Sage Kotsenburg wants to keep things fun |

Sage Kotsenburg wants to keep things fun

What’s next?

That’s the big question facing Olympic gold medalist Sage Kotsenburg this winter.

After winning the first-ever slopestyle snowboarding Olympic gold medal in Sochi, Russia, in February, Kotsenburg is gearing up for another season of competitions and crazy tricks.

But with no gold medal on the line, what will drive the 21-year-old Parkite to succeed?

"I’ve thought about that a lot, actually," he said. "What’s my motivation now that I’ve gotten something that I’ve wanted since I was a kid? What’s next?"

The answer? Going back to his roots.

Kotsenburg showed the world how different and fun slopestyle can be with his gold-medal-winning run, featuring a 1620 Japan Air Mute Grab, a trick he had never landed in competition prior to the Olympics.

"Obviously I wanted to win, but it wasn’t just about winning," he said of his final run in Sochi. "It was about portraying snowboarding the way I wanted to see it in a competition. Whether you liked it or not, that’s how I wanted to do it."

Look for a lot of that same artistry and creativity from Kotsenburg on the slopes this season, too. He said he wants to keep slopestyle from becoming too stale.

"The whole main reason for last year, when I was super over contests, is I just kind of said, ‘Screw it. I’m going to do what I want to do,’" he said. "A lot of other riders aren’t doing any new tricks, really it’s just the same old thing."

But, Kotsenburg counters, slopestyle should be about freedom. With so many features on the course and so many tricks in a rider’s repertoire, no two runs should ever be the same.

"You can do anything you want," he said. "You still have to spin a lot I realize that but you can add things here and there and it makes your run so different and so much more fun to watch."

Case in point Kotsenburg’s subtle hand drag coming off one of the rails in the top portion of the Sochi course. He said he wants to see more of that in competitions, and he has faith in the younger generation to provide the excitement he wants.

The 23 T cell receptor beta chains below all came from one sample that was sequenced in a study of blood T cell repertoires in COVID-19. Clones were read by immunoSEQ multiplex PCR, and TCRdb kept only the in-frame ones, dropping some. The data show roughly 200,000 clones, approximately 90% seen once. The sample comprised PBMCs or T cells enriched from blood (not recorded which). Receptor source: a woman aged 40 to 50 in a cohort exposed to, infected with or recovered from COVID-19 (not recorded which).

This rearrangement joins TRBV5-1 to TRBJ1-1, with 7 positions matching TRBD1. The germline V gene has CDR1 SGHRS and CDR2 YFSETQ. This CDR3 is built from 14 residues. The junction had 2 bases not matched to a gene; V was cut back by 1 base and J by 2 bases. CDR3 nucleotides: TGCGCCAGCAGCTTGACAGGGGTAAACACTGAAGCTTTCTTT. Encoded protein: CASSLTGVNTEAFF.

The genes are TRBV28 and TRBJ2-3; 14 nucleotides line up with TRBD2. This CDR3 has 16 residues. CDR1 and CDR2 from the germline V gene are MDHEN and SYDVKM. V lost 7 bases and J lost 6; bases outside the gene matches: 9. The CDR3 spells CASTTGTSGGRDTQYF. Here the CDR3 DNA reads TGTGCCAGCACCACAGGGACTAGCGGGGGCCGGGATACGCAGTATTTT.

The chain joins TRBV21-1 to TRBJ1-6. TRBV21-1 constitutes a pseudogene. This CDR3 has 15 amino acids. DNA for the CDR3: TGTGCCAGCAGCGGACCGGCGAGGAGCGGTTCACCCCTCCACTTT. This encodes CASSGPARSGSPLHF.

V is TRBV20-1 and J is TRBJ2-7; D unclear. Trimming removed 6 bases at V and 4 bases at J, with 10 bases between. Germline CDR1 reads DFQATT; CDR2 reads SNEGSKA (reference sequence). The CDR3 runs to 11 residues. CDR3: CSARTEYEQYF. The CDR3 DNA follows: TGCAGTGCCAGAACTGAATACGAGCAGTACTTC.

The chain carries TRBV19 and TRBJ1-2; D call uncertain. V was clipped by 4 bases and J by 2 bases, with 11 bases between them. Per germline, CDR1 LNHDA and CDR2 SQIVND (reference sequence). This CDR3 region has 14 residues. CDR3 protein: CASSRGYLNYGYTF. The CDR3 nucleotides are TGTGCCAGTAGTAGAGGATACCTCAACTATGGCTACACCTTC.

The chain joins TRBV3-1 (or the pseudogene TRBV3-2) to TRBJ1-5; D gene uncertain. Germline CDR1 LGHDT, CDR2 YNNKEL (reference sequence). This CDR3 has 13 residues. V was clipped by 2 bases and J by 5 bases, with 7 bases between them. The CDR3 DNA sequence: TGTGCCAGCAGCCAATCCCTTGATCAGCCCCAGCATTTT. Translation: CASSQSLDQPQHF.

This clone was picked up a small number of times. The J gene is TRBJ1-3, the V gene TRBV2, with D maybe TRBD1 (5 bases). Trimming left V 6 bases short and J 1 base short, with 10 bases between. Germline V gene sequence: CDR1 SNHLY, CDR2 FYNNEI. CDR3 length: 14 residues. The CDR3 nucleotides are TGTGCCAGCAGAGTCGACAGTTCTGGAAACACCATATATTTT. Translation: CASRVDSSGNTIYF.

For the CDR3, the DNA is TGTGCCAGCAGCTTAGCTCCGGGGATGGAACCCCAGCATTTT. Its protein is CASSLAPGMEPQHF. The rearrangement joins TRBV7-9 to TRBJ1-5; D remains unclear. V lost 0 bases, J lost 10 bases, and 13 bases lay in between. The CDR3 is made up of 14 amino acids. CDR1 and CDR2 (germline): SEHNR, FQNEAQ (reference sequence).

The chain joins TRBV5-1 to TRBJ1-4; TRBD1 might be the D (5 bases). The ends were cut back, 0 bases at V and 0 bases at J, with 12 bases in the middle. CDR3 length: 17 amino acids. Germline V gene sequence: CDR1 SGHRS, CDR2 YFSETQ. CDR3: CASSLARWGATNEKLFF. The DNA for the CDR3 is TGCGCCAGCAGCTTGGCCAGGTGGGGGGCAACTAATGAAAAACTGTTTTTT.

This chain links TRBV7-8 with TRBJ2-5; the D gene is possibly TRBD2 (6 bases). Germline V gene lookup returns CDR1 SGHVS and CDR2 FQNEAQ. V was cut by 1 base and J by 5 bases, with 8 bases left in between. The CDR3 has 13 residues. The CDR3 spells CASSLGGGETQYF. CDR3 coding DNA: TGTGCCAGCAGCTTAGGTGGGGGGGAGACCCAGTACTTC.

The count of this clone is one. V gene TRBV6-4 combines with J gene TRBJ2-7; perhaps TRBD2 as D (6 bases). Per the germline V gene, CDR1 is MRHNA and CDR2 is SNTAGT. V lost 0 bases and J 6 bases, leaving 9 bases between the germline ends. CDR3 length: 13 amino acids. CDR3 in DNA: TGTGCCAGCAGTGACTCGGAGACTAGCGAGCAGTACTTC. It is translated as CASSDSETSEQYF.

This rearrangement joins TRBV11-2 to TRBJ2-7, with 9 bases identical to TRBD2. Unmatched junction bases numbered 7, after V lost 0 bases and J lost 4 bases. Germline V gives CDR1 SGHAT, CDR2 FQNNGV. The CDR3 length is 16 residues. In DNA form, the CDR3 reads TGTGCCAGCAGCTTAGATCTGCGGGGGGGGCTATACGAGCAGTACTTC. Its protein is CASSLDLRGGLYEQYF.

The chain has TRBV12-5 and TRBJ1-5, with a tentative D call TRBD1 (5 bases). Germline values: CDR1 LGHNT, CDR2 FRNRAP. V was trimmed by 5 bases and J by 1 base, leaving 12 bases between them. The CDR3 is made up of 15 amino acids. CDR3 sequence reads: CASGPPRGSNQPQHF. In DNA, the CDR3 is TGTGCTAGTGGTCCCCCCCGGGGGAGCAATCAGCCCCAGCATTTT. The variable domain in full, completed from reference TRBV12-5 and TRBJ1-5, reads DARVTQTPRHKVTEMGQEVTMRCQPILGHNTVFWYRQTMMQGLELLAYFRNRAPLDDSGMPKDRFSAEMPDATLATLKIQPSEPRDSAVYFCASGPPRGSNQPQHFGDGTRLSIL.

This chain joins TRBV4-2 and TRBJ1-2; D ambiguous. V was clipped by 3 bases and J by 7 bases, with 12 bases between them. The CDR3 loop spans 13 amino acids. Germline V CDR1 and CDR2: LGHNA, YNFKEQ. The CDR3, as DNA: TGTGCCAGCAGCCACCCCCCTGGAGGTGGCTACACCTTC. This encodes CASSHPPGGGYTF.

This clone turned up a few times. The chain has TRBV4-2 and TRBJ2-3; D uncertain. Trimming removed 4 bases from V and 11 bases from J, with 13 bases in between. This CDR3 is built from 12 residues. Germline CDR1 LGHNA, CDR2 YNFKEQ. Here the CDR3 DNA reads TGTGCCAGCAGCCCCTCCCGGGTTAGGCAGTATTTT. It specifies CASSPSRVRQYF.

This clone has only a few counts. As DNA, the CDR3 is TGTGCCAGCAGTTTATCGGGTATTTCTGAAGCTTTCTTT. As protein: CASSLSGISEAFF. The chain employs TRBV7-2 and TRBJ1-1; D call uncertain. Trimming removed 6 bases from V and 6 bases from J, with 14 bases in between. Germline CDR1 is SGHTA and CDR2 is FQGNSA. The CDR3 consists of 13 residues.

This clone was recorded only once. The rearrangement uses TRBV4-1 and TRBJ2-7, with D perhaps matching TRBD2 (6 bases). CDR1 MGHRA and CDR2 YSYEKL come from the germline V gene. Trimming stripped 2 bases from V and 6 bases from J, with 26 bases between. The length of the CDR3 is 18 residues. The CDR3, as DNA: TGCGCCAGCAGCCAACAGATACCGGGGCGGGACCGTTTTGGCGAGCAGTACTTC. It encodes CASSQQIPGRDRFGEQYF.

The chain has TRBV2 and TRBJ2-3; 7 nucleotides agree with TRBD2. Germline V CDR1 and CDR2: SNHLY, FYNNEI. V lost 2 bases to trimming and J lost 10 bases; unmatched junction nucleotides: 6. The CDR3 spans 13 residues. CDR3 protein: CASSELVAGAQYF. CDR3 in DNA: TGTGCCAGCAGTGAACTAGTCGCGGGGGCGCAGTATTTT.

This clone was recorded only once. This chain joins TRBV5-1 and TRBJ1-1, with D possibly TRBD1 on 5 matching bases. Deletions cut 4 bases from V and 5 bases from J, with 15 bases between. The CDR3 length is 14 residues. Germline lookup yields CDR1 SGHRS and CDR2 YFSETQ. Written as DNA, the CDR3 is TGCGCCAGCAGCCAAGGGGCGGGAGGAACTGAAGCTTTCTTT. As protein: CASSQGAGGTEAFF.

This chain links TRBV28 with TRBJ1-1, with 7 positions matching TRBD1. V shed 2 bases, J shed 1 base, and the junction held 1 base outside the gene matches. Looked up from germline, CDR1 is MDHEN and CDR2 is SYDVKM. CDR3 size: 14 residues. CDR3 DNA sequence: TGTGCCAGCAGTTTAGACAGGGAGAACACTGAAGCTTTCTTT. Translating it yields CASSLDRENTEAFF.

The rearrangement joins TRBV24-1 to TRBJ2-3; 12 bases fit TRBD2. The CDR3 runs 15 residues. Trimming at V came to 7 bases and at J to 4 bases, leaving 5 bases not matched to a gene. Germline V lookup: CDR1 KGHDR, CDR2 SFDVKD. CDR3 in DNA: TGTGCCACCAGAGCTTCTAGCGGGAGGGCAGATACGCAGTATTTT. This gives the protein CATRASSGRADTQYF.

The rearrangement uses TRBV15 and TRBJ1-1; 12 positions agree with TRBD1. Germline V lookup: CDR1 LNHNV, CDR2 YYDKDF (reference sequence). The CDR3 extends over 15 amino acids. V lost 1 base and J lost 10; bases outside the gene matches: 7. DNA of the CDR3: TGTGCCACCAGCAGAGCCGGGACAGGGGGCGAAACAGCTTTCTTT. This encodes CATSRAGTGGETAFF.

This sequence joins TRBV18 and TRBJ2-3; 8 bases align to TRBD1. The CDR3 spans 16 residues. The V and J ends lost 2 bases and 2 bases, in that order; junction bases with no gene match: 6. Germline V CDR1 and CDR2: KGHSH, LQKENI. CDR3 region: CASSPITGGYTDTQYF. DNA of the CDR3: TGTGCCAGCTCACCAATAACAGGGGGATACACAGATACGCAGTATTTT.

"I know a lot of the young kids are starting to do it," he said. "I think that’s rad. The next generation coming up is fully on board with it."

Speaking of that next generation of snowboarders, Kotsenburg said it’s been an honor to be an inspirational figure for so many young riders.

"It’s really cool that you can make a lot of people happy and make a lot of kids inspired, too," he said. "I always looked up to people whether it was a snowboarder or a basketball player or whatever. When you start meeting kids that look up to you, it’s so weird to have that. It was just a couple years ago that I was the kid fanning out on people. I still do fan out around people, but it’s weird to have people come up to you and say, ‘You’re my inspiration. I started snowboarding because of you.’

"That’s crazy, but it’s really rad, though. To have that influence on people, it means a lot."

With all the fame that’s come with being an Olympic gold medalist, Kotsenburg said the biggest lesson he’s learned is to always take the time to brighten someone’s day.

"It’s really easy to just be nice to everyone," he said. "That’s one thing I’ve learned is just to put a smile on my face and make other people happy. If you have a smile on your face and you’re nice and it’s genuine, it’s really easy to stay modest and stay humble."

When it comes to being nice to people, Kotsenburg’s fans will appreciate his plan for sharing his biggest tricks this winter.

"I really want to get into films," he said. "We’ve got a project going right now that’s a full film series. We’re going to have a mini-movie and a lot of webisodes. It’s going to be very social-media-based a lot of Facebook and Instagram.

"Nothing’s going to be on DVD or iTunes or anything like that. If I go out in Iceland and get a trick or something, you’ll probably see it on Instagram three days later, whereas usually you’d hold one trick for eight months and put it in a video. Through all the followers I got from the Olympics, we’ll throw snowboarding to the masses. We’ll see I think it’s really cool. That’s what I’m really stoked on."

Whether he’s riding in a competition or riding in front of a film crew, Kotsenburg said it doesn’t matter why he’s on his snowboard he just wants to keep riding.

"Snowboarding gives me joy and it’s so much deeper than winning a competition," he said. "If you told me I couldn’t compete for the rest of my life, yeah, I’d be kind of bummed, but at least I could still snowboard. Don’t take snowboarding away from me."

To see all of Kotsenburg’s newest tricks and behind-the-scenes photos from competitions, follow him on Instagram at @sagekotsenburg and on Facebook at .

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